Friday, October 19, 2012

DIY: Peanut Butter

I am borderline obsessed with Peanut Butter.  I think it is pretty much one of the greatest foods ever.  It can be used in desserts, it can be used in savory dishes, it can be eaten by the spoonful straight out of the jar.  Breakfast, lunch, dinner or anything else, if there is peanut butter involved, I will probably eat it.  So it is kind of weird that until recently, I had never even considered making my own PB.  My brand loyalties have changed over the years, from Adams to Jif to Maranatha.  I tend to buy the natural peanut butter recently because I don't like having hydrogenated oils, sugar and other crap in my PB.  I am making more and more from scratch recently, and so one day K said "Why don't we ever make our own peanut butter?"  and I said "I don't know."  and so I decided to give it a try.

Creamy goodness
I was amazed at how easy it is!  And not only that, but how delicious the peanut butter turned out.  The awesome thing about making your own is that you are totally in control of what goes into it  You have control over the quality of peanuts, if you want organic, you get organic.  You can make it salted, unsalted, sweetened, unsweetened, and throw in whatever add ins that you can imagine (honey, cinnamon, raisins, coco powder, chocolate chips......).  I decided to go with some straight up peanut butter, because I'm a purist.  But I may try adding in other ingredients sometime.  I can tell you that at this point, I don't see myself ever going back to store bought again.

I bought some peanuts from Trader Joe's, and I decided to go with unsalted so that I could control the amount of salt in my PB.  I also went with oil roasted, not dry roasted.  I have made it with dry roasted, and I wasn't as happy with the texture or flavor of the PB.  The great thing about the oil roasted peanuts is that you don't have to add any additional oil.  The oil on the peanuts is the perfect amount, and the texture of the peanut butter turns out amazing.  I pour it into a mason jar and store it in the fridge.  The oil never separates, but the PB remains creamy and spreadable even in the fridge.  It is way better than any natural peanut butter I have purchased at the grocery store.  So, if you go with dry roasted or raw peanuts, you may have to add some additional oil as you are making your peanut butter.

Perfect Peanut Butter

16 oz Peanuts, roasted and unsalted
salt (if desired)

(Inspired by Averie Cooks)

1.  Even if you bought roasted nuts, as I did, you should still roast them a little longer yourself.  I didn't do this the first time and my peanut butter was a little lacking in flavor.  Just spread them out in a single layer on a cookie sheet and roast them in the oven at 200 degrees for 5-10 minutes.  If they are not already roasted, you probably will need to keep them in a little longer.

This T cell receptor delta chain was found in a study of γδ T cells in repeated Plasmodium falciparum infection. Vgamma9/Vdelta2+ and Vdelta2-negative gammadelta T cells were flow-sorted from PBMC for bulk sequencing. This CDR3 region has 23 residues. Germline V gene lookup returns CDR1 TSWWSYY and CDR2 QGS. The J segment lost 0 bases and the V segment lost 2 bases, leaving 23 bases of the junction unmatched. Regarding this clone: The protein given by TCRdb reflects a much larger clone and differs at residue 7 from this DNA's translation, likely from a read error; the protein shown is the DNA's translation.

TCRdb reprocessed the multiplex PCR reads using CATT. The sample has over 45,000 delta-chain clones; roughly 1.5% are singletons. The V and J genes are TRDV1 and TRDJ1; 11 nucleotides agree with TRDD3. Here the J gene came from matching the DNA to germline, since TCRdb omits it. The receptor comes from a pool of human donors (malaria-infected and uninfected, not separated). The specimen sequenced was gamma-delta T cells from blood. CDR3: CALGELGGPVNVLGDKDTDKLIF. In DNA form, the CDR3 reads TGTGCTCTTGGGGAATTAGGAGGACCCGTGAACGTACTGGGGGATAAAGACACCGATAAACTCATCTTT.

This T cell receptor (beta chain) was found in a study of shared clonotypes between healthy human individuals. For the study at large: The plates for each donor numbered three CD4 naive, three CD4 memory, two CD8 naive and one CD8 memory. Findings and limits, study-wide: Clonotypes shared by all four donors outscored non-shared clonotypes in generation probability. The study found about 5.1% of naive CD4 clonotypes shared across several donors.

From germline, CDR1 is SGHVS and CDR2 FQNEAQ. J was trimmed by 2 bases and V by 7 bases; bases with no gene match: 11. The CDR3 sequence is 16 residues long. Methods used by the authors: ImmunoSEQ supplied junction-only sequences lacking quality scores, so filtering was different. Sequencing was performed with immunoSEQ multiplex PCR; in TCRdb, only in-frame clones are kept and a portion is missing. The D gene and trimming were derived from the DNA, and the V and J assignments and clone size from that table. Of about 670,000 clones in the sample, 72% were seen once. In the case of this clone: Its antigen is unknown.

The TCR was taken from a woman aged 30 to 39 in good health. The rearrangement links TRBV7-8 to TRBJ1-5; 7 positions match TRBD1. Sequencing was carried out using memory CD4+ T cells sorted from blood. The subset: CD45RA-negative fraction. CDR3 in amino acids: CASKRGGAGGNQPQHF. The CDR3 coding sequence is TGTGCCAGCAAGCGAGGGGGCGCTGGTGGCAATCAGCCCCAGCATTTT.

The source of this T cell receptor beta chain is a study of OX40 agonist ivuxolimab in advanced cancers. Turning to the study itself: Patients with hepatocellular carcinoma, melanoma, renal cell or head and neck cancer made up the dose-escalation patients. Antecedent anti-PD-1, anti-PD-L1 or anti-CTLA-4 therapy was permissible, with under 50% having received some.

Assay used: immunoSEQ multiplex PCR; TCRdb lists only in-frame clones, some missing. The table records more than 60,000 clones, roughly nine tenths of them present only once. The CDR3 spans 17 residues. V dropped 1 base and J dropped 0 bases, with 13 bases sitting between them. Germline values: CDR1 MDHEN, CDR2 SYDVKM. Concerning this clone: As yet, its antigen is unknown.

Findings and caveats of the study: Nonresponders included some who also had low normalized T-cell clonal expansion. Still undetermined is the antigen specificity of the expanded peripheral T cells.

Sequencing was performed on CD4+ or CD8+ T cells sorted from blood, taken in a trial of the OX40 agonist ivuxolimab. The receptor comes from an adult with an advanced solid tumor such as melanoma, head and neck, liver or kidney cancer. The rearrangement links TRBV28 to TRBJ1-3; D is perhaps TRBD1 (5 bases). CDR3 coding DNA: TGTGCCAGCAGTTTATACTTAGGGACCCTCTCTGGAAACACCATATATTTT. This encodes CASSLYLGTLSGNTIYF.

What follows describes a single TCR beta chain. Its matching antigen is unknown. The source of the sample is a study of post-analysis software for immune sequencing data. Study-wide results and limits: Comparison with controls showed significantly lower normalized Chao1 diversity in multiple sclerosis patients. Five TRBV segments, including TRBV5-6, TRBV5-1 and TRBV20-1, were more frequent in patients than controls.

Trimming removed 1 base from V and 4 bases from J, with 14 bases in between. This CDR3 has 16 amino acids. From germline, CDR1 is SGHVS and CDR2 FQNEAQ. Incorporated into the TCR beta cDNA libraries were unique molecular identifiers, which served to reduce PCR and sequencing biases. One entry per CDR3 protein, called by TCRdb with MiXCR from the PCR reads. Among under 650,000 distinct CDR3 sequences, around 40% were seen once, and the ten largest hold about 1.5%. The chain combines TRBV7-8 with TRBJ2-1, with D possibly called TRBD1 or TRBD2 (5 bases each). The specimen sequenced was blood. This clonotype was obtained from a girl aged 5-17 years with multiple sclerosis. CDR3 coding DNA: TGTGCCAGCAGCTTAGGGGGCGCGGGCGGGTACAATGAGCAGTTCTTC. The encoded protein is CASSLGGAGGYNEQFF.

This is nuts!
2.  After your peanuts reach their desired roastiness, take them out of the oven and pour them into your food processor.  If you don't have a food processor, you can probably use a powerful blender, although I have not tried that method.  Now flip the switch and process for several minutes.  The peanuts will go from a crumbly texture to a dough like consistency.  At one point you may fear that you are going to break your food processor.  You can turn it off and scrape down the sides if you want.  I usually ride it out, and the dough ball turns into a paste, and then it changes into almost a liquid.  Your food processor will probably be pretty warm at this point, so the peanut butter is a bit more runny than it will be after it cools off.

Whirl away
3. After it starts to get creamy, I usually blend it about a minute longer.  It can get a little creamier. This is when you add the salt.  You should start out with a very small amount and keep adding until you reach your desired flavor.  I would guess that I add about a teaspoon, but I start out by just adding two or three shakes, processing, tasting, and then adding another shake or two until it is the flavor that I want.  It is important to keep tasting it each time you add salt so that you don't cross over into the too salty territory.  I've used both sea salt and kosher, and I think I preferred sea salt just a tad.

4.  After you have blended in the salt, pour your peanut butter into a jar.  A 16 oz mason jar is the perfect size for me.  I pour it into the jar and put it right in the fridge.  It maintains the perfect consistence, and the oil never separates.    I've read that this will keep in the fridge for up to a month, but I wouldn't know.  It never lasts that long around here.

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Colleen said...

I can attest that this peanut butter is fantastical. I plan on making some as soon as my almond butter reserves run out,

NW Girl said...

I'm so glad you liked it! This is also great if you live in a place where peanut butter is hard to find. I had a hard time finding it when i lived in Spain

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